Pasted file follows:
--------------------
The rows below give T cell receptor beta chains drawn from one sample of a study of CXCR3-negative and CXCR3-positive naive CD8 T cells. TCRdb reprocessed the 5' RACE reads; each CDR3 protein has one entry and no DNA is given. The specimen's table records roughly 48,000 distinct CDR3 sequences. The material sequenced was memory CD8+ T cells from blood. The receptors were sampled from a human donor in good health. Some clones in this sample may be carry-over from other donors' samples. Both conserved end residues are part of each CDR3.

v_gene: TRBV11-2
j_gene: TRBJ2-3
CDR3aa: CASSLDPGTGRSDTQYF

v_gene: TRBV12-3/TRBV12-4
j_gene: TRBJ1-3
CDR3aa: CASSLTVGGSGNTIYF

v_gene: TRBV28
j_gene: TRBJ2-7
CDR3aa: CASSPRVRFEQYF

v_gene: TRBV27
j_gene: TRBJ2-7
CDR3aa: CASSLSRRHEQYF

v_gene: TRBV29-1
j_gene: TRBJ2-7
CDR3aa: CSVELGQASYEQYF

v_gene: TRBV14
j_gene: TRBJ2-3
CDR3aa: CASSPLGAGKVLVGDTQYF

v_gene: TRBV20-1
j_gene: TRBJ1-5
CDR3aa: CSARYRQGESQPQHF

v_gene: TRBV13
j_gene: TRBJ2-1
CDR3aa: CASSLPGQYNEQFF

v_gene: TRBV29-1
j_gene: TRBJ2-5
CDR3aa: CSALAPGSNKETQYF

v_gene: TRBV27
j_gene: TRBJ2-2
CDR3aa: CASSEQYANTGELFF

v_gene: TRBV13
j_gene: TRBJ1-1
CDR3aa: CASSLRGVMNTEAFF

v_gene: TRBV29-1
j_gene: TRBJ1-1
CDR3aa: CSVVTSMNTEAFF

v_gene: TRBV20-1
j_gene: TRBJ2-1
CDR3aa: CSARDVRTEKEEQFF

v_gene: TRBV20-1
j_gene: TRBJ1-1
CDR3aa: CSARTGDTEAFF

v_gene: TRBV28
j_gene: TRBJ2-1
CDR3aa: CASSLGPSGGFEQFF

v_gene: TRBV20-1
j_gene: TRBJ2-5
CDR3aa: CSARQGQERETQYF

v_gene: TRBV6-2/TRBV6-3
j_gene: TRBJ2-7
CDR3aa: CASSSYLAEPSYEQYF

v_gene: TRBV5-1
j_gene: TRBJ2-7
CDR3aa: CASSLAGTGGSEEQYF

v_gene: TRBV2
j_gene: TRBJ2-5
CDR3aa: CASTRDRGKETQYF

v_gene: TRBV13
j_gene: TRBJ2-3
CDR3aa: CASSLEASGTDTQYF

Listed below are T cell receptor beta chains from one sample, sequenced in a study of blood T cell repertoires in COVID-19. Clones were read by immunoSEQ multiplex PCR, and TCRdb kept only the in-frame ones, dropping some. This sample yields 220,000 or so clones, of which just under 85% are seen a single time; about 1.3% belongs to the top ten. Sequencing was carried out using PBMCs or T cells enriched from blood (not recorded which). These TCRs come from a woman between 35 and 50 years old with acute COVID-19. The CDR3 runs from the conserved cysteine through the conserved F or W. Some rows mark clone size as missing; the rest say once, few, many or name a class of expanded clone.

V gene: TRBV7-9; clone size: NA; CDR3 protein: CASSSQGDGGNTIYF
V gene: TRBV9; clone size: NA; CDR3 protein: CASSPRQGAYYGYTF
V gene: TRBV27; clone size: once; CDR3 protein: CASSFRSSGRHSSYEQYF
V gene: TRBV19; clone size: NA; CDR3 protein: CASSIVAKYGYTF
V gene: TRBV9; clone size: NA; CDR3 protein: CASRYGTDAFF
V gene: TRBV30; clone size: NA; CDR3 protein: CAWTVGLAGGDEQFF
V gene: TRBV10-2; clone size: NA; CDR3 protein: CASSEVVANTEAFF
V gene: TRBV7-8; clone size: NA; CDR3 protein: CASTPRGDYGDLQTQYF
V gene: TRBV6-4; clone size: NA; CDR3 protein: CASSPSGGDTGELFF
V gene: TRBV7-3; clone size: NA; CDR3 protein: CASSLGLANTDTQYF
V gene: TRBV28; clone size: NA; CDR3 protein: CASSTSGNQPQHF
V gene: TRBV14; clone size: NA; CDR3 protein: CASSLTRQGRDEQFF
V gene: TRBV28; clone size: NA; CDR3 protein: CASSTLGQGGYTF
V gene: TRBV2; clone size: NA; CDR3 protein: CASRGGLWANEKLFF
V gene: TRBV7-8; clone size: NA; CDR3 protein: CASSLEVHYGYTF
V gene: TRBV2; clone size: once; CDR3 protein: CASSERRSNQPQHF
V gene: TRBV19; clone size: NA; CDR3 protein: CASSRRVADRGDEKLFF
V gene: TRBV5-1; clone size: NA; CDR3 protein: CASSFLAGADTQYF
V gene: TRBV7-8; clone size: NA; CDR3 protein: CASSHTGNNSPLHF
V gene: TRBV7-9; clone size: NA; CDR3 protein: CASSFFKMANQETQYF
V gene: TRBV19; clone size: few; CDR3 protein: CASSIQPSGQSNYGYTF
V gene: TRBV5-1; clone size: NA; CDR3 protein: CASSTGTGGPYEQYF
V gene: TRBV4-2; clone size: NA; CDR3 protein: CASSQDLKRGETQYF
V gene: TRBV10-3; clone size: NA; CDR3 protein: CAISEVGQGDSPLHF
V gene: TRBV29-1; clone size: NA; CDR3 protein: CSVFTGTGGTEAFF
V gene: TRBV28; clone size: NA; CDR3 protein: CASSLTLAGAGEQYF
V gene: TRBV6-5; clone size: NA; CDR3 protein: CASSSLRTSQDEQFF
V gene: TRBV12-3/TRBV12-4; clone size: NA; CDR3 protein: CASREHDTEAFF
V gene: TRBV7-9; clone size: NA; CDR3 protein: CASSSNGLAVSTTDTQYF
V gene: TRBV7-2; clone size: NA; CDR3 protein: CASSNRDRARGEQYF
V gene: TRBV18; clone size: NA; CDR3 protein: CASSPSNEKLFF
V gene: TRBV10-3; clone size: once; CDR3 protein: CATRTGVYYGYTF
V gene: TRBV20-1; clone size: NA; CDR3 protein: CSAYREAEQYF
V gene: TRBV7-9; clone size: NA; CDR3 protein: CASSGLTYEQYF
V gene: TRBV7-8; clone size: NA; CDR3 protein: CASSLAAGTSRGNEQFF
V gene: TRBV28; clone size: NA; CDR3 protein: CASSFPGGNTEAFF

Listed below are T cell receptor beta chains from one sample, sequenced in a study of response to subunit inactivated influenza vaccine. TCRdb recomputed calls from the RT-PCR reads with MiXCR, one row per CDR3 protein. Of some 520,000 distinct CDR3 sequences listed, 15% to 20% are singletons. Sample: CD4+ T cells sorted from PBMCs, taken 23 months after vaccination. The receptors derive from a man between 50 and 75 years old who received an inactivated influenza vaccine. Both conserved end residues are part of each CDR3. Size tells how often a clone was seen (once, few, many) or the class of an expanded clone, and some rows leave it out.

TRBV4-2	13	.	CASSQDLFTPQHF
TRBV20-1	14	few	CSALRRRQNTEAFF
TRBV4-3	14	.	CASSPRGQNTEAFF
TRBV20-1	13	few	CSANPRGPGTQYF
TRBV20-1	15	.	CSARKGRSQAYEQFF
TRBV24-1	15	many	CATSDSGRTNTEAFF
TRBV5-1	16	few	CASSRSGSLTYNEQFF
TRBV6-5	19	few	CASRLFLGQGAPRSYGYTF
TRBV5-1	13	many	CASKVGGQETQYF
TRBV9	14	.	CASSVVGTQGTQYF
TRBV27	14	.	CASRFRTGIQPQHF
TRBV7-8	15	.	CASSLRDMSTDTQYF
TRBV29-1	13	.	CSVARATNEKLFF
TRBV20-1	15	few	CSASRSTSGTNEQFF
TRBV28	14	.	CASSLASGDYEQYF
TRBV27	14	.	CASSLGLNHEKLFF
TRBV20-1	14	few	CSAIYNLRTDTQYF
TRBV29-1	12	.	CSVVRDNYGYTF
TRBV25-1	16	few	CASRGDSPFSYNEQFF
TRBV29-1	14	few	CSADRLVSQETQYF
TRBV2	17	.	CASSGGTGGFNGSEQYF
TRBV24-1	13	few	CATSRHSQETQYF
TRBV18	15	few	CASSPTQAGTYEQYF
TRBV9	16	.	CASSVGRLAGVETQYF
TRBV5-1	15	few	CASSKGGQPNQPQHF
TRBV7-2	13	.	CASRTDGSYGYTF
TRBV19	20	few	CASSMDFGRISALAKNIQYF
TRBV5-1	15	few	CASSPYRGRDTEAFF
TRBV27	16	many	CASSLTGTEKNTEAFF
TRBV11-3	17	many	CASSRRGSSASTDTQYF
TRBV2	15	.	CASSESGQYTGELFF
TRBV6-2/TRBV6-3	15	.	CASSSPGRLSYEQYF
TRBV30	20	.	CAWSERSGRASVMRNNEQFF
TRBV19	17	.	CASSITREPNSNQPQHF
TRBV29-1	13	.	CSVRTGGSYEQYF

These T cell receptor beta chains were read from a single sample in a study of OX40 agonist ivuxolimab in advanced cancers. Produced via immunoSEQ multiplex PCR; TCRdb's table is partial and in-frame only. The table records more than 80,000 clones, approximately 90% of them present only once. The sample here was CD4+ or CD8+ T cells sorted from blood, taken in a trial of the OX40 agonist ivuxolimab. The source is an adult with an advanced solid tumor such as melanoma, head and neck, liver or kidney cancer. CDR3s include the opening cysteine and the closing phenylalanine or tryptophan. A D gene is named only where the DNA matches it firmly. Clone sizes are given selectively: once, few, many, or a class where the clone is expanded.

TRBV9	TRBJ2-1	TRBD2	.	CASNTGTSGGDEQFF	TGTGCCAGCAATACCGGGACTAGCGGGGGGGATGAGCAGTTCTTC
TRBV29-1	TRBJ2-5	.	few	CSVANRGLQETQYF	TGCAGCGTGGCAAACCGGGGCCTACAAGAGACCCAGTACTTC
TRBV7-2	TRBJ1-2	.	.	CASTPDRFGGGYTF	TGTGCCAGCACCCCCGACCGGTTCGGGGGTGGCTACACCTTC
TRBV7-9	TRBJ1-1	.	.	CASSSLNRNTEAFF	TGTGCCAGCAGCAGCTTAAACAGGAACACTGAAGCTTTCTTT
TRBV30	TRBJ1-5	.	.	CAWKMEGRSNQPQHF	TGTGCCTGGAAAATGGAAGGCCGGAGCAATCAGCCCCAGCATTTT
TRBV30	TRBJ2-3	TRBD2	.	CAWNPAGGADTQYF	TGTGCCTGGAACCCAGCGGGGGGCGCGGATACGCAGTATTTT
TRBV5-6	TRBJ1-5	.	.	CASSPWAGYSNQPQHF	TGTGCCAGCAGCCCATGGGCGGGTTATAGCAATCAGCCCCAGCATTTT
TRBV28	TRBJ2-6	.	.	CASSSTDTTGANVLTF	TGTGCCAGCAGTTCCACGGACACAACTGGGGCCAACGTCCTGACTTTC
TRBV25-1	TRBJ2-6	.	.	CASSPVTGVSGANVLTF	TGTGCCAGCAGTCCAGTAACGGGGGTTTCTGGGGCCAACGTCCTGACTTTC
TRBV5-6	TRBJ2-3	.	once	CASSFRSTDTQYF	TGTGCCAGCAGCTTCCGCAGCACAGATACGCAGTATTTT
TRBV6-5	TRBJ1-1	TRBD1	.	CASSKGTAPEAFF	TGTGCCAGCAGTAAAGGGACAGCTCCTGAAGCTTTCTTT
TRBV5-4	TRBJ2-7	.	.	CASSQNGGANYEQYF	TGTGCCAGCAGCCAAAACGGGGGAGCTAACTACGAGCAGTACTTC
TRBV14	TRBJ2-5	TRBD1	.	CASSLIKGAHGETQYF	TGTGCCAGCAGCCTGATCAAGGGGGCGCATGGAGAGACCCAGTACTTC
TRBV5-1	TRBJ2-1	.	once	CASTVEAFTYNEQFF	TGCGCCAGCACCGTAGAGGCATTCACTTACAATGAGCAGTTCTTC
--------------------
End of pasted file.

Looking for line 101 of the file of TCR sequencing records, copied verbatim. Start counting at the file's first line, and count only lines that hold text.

TRBV20-1	14	few	CSALRRRQNTEAFF